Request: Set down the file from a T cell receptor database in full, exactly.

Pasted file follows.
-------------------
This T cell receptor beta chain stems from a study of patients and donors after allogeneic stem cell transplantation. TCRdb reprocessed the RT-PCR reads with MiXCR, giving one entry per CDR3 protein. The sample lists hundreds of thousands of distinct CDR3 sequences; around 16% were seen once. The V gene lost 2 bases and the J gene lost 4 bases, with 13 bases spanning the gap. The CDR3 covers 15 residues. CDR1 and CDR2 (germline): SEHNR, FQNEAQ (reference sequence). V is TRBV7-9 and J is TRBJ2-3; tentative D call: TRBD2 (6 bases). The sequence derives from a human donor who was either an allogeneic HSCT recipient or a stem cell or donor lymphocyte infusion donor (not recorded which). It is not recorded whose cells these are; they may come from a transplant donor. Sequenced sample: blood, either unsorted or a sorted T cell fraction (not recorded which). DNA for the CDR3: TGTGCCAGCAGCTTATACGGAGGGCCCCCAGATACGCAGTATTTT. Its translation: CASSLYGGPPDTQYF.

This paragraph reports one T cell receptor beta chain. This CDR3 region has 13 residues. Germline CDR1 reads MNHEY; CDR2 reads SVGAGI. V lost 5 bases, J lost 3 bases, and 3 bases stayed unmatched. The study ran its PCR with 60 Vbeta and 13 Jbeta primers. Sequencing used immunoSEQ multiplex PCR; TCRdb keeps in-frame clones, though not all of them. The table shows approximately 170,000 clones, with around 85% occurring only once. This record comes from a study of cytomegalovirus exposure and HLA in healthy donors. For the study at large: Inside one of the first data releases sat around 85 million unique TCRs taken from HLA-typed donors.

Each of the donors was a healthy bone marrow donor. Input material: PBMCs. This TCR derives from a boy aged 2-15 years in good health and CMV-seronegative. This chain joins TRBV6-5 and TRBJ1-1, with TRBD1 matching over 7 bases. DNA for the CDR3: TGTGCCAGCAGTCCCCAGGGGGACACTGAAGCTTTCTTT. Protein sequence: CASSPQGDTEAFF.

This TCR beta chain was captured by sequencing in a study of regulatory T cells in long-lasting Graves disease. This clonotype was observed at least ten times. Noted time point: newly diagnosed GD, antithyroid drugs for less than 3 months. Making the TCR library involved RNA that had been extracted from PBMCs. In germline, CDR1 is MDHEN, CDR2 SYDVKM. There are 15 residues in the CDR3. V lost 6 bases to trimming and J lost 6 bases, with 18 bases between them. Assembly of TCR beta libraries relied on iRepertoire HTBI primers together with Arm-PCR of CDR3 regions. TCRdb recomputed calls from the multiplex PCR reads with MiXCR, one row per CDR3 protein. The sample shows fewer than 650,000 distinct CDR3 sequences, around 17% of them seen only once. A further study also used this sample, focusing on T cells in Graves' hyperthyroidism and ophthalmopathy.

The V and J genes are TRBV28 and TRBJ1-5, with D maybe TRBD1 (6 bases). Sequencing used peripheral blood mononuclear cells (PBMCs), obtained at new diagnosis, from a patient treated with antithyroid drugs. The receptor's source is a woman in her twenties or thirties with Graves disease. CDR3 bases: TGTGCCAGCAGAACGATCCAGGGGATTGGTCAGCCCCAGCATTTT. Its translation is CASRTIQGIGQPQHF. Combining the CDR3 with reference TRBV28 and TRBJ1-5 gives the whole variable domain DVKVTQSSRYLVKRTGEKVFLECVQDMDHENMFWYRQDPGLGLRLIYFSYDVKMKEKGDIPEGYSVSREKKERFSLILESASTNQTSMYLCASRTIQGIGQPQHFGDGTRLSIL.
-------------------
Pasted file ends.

This T cell receptor beta chain stems from a study of patients and donors after allogeneic stem cell transplantation. TCRdb reprocessed the RT-PCR reads with MiXCR, giving one entry per CDR3 protein. The sample lists hundreds of thousands of distinct CDR3 sequences; around 16% were seen once. The V gene lost 2 bases and the J gene lost 4 bases, with 13 bases spanning the gap. The CDR3 covers 15 residues. CDR1 and CDR2 (germline): SEHNR, FQNEAQ (reference sequence). V is TRBV7-9 and J is TRBJ2-3; tentative D call: TRBD2 (6 bases). The sequence derives from a human donor who was either an allogeneic HSCT recipient or a stem cell or donor lymphocyte infusion donor (not recorded which). It is not recorded whose cells these are; they may come from a transplant donor. Sequenced sample: blood, either unsorted or a sorted T cell fraction (not recorded which). DNA for the CDR3: TGTGCCAGCAGCTTATACGGAGGGCCCCCAGATACGCAGTATTTT. Its translation: CASSLYGGPPDTQYF.

This paragraph reports one T cell receptor beta chain. This CDR3 region has 13 residues. Germline CDR1 reads MNHEY; CDR2 reads SVGAGI. V lost 5 bases, J lost 3 bases, and 3 bases stayed unmatched. The study ran its PCR with 60 Vbeta and 13 Jbeta primers. Sequencing used immunoSEQ multiplex PCR; TCRdb keeps in-frame clones, though not all of them. The table shows approximately 170,000 clones, with around 85% occurring only once. This record comes from a study of cytomegalovirus exposure and HLA in healthy donors. For the study at large: Inside one of the first data releases sat around 85 million unique TCRs taken from HLA-typed donors.

Each of the donors was a healthy bone marrow donor. Input material: PBMCs. This TCR derives from a boy aged 2-15 years in good health and CMV-seronegative. This chain joins TRBV6-5 and TRBJ1-1, with TRBD1 matching over 7 bases. DNA for the CDR3: TGTGCCAGCAGTCCCCAGGGGGACACTGAAGCTTTCTTT. Protein sequence: CASSPQGDTEAFF.

This TCR beta chain was captured by sequencing in a study of regulatory T cells in long-lasting Graves disease. This clonotype was observed at least ten times. Noted time point: newly diagnosed GD, antithyroid drugs for less than 3 months. Making the TCR library involved RNA that had been extracted from PBMCs. In germline, CDR1 is MDHEN, CDR2 SYDVKM. There are 15 residues in the CDR3. V lost 6 bases to trimming and J lost 6 bases, with 18 bases between them. Assembly of TCR beta libraries relied on iRepertoire HTBI primers together with Arm-PCR of CDR3 regions. TCRdb recomputed calls from the multiplex PCR reads with MiXCR, one row per CDR3 protein. The sample shows fewer than 650,000 distinct CDR3 sequences, around 17% of them seen only once. A further study also used this sample, focusing on T cells in Graves' hyperthyroidism and ophthalmopathy.

The V and J genes are TRBV28 and TRBJ1-5, with D maybe TRBD1 (6 bases). Sequencing used peripheral blood mononuclear cells (PBMCs), obtained at new diagnosis, from a patient treated with antithyroid drugs. The receptor's source is a woman in her twenties or thirties with Graves disease. CDR3 bases: TGTGCCAGCAGAACGATCCAGGGGATTGGTCAGCCCCAGCATTTT. Its translation is CASRTIQGIGQPQHF. Combining the CDR3 with reference TRBV28 and TRBJ1-5 gives the whole variable domain DVKVTQSSRYLVKRTGEKVFLECVQDMDHENMFWYRQDPGLGLRLIYFSYDVKMKEKGDIPEGYSVSREKKERFSLILESASTNQTSMYLCASRTIQGIGQPQHFGDGTRLSIL.